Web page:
API Summer 2021

Breach of contract. A claim of contract breach asserts that a promise (writ- ten or oral) has been broken. A claim for breach of contract may address, and find fault with, any of the afore- mentioned services: the design and construction (or repair) of the course, equipment, training, and inspection. Did service providers do as they promised? The agreement between the site and the visitor, sometimes referred to as the visitor agreement, is a contract. Violation of that agreement, including its representations (“our activities are safe”, or “I have no medical condition that would cause me to be a danger to myself or to others”), can produce claims and liabilities. Negligence. Most often, however, a party injured in a collision will claim negligence. Negligence is the failure to protect another, to whom a duty of care is owed, from unreasonable risks of harm. A claim of negligence may be directed against the operator of the course, the owner of the site, and any prior service providers who may have

someone or something (often in the presence of witnesses).

Second, a zip line rider is, relative to participants in other sports and recre- ation activities, passive. They are at the mercy of the people, places, and things associated with the zip line. There is a reason we refer to them often as “rid- ers.” This passivity can be a significant factor in determining the duty of care owed to them, as described later. Finally, a collision can result from a ver- itable suite of causes: defects in terrain, design, construction, and equipment; errors in staff training and supervision; management’s failure to react to prior events, including near misses; irregu- larity or incompleteness of inspections, and failure to comply with recommen- dations; and the violation of local laws and ordinances, industry standards, and prevailing practices. Claims arising from collisions generally fall into two categories: breach of con- tract, and negligence.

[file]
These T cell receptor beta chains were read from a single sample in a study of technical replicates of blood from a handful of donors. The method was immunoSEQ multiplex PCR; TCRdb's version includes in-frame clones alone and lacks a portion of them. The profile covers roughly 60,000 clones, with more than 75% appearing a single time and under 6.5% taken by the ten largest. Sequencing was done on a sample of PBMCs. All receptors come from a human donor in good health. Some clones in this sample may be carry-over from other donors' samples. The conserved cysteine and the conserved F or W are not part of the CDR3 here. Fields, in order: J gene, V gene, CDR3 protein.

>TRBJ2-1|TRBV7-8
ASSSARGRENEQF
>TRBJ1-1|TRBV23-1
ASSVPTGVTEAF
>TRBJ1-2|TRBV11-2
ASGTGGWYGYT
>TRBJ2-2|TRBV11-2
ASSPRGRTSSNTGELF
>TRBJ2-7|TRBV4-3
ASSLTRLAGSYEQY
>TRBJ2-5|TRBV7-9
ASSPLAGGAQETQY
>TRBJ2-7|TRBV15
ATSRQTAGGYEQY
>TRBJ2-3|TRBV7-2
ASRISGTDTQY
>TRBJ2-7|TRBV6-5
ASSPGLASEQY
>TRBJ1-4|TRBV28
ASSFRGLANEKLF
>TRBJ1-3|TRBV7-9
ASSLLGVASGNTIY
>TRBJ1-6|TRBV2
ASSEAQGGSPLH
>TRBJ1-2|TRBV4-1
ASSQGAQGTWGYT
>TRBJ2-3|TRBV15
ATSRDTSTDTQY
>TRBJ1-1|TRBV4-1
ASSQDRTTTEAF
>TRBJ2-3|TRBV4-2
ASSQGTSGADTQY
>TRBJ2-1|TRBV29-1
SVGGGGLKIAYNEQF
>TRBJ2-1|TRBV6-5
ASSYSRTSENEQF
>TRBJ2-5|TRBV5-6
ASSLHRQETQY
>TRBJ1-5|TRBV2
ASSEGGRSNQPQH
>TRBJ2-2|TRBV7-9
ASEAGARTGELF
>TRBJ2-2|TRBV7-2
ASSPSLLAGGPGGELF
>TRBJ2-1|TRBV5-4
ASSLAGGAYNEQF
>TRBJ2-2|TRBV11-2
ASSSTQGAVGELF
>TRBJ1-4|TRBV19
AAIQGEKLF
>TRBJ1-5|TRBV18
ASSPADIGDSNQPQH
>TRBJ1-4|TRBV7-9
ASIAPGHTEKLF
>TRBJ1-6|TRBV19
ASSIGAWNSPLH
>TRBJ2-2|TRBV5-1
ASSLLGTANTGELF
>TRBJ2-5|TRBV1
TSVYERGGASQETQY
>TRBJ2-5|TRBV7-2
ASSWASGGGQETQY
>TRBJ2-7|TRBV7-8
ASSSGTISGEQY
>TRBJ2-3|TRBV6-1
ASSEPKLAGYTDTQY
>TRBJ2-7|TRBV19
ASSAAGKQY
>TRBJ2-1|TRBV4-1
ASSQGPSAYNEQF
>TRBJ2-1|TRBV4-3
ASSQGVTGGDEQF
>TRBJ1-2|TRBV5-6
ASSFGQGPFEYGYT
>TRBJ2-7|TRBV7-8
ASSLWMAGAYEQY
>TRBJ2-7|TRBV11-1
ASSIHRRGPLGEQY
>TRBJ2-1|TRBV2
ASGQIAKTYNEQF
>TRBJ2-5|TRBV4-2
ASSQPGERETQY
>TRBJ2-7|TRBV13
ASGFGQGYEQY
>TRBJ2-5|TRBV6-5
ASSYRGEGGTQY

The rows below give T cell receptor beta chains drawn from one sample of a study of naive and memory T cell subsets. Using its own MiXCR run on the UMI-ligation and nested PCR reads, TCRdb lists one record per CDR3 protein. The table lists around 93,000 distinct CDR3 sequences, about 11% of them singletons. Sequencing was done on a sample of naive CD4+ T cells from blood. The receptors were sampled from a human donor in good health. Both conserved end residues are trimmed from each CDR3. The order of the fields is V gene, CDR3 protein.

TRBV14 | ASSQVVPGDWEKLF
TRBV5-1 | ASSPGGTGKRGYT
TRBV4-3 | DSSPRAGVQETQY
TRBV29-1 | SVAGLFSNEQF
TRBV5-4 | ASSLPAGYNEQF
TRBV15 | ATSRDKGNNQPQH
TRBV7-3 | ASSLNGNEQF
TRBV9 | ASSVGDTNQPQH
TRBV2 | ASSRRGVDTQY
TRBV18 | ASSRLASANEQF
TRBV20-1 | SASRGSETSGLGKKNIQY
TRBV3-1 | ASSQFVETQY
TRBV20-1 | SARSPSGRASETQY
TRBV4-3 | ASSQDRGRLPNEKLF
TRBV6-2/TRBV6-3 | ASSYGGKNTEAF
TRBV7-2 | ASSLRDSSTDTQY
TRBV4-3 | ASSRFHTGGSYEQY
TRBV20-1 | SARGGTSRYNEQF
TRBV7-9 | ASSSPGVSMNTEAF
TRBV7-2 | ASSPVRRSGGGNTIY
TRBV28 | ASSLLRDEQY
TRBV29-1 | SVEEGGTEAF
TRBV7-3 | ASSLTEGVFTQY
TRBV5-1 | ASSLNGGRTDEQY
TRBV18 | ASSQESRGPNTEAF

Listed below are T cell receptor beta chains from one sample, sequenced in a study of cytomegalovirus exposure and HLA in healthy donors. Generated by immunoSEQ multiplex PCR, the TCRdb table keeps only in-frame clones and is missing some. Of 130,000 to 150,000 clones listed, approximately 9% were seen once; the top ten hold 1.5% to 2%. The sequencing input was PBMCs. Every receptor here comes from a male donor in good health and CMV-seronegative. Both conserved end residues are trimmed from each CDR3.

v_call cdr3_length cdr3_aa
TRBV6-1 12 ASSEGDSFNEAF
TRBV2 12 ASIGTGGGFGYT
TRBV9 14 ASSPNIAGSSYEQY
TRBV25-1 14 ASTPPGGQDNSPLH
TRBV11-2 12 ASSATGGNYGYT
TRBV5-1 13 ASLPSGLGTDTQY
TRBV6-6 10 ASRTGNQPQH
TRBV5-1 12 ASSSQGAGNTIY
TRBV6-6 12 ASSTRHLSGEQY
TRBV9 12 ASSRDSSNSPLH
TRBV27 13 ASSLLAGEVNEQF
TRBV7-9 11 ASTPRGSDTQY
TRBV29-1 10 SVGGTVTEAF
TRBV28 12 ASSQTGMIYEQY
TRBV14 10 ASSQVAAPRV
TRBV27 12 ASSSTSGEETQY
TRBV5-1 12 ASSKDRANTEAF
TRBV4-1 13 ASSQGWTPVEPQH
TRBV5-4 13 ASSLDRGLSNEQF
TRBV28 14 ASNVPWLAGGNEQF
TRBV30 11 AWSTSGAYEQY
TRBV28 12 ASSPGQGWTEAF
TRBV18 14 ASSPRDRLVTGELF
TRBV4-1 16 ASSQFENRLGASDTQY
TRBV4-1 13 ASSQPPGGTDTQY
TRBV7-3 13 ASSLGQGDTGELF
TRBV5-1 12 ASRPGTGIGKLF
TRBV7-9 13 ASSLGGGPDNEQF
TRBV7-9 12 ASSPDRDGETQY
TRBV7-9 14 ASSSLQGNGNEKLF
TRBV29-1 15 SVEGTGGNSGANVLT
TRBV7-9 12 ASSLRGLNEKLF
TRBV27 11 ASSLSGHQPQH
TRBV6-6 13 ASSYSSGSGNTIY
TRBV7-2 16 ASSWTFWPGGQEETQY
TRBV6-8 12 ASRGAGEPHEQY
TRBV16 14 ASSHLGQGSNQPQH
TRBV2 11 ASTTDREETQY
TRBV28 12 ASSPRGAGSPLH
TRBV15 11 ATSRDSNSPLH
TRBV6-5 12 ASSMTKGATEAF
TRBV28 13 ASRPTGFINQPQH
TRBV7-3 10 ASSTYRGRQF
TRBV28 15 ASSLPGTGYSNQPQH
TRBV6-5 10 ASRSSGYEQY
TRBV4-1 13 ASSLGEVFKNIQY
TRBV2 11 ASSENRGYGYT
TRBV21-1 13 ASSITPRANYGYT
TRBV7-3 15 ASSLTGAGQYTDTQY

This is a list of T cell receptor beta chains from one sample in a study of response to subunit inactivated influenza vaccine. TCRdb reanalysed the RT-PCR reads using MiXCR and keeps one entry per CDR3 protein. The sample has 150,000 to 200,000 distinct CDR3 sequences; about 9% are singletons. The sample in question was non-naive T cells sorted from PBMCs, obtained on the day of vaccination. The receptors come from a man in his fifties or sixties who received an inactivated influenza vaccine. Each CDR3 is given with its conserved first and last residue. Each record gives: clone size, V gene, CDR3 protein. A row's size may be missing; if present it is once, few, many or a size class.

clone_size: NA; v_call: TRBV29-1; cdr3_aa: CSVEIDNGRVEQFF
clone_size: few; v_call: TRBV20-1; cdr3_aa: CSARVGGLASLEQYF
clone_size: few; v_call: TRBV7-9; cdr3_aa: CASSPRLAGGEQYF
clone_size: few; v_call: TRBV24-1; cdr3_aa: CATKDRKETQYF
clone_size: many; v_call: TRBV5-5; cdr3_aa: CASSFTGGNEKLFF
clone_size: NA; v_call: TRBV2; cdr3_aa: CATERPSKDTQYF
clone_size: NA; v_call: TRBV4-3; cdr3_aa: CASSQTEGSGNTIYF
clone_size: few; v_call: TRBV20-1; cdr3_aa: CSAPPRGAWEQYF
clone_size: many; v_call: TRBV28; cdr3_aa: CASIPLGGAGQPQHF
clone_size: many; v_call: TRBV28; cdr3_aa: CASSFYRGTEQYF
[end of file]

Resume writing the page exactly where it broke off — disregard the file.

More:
contributed to the claimed loss.

At trial, the judge or jury will be asked to determine if the party accused of negligence (the defendant) acted as a reasonable party would have acted un- der the same or similar circumstances. The judge or jury will typically rely on industry experts in making this determi- nation and often must weigh conflicting advice. Factors unfavorable to operators. What might suggest a defendant was negligent? The violation of applicable laws and ordinances, standards, and prevailing practices constitutes at least


FulL LinE oF FalL Protection EquipmentIncluding: Harnesses lanyards runners Builder’s gear rescue and recovery gear

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